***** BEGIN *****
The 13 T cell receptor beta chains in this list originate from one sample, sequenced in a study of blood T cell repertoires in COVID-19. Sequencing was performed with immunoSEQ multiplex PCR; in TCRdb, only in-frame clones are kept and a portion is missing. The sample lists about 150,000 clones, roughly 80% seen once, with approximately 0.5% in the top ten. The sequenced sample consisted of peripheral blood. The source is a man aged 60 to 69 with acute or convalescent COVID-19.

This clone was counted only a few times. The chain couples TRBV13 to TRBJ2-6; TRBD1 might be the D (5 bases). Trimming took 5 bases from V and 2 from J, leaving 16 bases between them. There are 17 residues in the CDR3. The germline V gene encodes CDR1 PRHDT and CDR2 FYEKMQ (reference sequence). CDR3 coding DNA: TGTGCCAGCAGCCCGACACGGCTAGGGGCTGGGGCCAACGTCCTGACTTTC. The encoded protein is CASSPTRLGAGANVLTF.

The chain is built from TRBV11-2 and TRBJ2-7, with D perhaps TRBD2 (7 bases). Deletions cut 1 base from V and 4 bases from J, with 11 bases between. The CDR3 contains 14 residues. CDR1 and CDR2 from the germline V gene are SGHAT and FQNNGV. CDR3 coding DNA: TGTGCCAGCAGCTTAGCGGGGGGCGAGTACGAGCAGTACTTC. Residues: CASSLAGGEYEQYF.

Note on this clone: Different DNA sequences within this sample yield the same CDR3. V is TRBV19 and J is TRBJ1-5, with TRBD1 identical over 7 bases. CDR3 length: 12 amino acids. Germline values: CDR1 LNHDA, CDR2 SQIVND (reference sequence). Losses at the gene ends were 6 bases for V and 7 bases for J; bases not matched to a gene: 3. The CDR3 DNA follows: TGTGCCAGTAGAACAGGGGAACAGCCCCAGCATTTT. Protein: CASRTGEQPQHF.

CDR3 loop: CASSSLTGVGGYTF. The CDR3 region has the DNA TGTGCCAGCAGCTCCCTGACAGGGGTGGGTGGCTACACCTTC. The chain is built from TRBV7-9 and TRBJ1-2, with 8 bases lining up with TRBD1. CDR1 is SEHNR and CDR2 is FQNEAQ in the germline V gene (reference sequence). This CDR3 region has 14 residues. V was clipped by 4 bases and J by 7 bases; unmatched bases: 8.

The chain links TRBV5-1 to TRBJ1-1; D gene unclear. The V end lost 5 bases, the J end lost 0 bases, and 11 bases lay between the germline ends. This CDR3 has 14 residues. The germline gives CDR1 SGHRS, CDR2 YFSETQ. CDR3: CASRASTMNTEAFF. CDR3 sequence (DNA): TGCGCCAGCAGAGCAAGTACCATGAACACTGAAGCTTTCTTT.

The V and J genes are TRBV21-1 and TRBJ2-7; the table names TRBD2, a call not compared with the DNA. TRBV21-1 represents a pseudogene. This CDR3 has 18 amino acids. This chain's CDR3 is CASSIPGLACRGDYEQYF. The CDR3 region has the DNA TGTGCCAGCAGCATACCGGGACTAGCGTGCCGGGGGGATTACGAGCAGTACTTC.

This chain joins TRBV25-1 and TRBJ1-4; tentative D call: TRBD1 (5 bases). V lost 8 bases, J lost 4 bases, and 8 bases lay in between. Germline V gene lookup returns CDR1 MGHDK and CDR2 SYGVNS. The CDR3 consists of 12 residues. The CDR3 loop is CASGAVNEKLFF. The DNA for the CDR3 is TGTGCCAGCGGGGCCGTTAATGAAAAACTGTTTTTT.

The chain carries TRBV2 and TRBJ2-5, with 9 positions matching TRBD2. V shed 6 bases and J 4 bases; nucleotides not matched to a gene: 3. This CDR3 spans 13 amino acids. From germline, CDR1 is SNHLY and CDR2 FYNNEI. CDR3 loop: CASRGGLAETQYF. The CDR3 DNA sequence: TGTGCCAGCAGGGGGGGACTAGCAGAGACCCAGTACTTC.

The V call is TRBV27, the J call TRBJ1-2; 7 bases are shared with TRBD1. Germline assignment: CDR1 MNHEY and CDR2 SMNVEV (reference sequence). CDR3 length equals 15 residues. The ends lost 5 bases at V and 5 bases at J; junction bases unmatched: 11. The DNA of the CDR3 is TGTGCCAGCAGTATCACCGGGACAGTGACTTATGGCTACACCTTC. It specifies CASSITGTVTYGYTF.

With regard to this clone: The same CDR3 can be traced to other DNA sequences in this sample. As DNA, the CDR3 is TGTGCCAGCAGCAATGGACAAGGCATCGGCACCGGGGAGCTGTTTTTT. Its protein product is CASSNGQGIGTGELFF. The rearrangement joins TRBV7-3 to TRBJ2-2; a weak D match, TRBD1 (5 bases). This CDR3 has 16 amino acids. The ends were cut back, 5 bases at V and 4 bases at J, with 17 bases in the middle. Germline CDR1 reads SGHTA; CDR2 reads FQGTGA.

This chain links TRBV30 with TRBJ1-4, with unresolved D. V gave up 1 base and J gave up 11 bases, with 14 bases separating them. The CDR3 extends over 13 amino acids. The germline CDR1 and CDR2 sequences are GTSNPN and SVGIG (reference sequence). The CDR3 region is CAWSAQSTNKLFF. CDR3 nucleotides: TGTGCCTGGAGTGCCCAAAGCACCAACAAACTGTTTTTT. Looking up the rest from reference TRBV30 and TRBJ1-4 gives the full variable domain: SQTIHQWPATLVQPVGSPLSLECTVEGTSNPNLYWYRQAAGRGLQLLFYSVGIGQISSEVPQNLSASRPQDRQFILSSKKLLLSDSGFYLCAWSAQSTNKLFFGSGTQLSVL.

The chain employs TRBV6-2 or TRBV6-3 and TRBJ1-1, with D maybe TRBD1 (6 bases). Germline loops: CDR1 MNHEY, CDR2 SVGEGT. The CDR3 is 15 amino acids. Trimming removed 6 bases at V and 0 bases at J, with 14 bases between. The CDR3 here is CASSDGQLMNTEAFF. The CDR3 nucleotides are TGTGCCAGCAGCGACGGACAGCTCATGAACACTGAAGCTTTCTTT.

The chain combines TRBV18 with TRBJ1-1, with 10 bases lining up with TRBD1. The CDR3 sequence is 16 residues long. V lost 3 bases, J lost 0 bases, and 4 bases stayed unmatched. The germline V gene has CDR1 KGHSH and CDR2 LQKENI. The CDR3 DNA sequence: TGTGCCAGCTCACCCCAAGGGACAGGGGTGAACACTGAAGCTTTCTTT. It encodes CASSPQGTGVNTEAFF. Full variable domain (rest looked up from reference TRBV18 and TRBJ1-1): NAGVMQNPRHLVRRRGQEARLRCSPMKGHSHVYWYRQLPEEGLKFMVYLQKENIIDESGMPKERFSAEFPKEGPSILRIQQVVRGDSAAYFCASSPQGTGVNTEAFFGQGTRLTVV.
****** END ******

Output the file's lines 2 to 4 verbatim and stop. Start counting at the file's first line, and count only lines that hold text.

This clone was counted only a few times. The chain couples TRBV13 to TRBJ2-6; TRBD1 might be the D (5 bases). Trimming took 5 bases from V and 2 from J, leaving 16 bases between them. There are 17 residues in the CDR3. The germline V gene encodes CDR1 PRHDT and CDR2 FYEKMQ (reference sequence). CDR3 coding DNA: TGTGCCAGCAGCCCGACACGGCTAGGGGCTGGGGCCAACGTCCTGACTTTC. The encoded protein is CASSPTRLGAGANVLTF.

The chain is built from TRBV11-2 and TRBJ2-7, with D perhaps TRBD2 (7 bases). Deletions cut 1 base from V and 4 bases from J, with 11 bases between. The CDR3 contains 14 residues. CDR1 and CDR2 from the germline V gene are SGHAT and FQNNGV. CDR3 coding DNA: TGTGCCAGCAGCTTAGCGGGGGGCGAGTACGAGCAGTACTTC. Residues: CASSLAGGEYEQYF.

Note on this clone: Different DNA sequences within this sample yield the same CDR3. V is TRBV19 and J is TRBJ1-5, with TRBD1 identical over 7 bases. CDR3 length: 12 amino acids. Germline values: CDR1 LNHDA, CDR2 SQIVND (reference sequence). Losses at the gene ends were 6 bases for V and 7 bases for J; bases not matched to a gene: 3. The CDR3 DNA follows: TGTGCCAGTAGAACAGGGGAACAGCCCCAGCATTTT. Protein: CASRTGEQPQHF.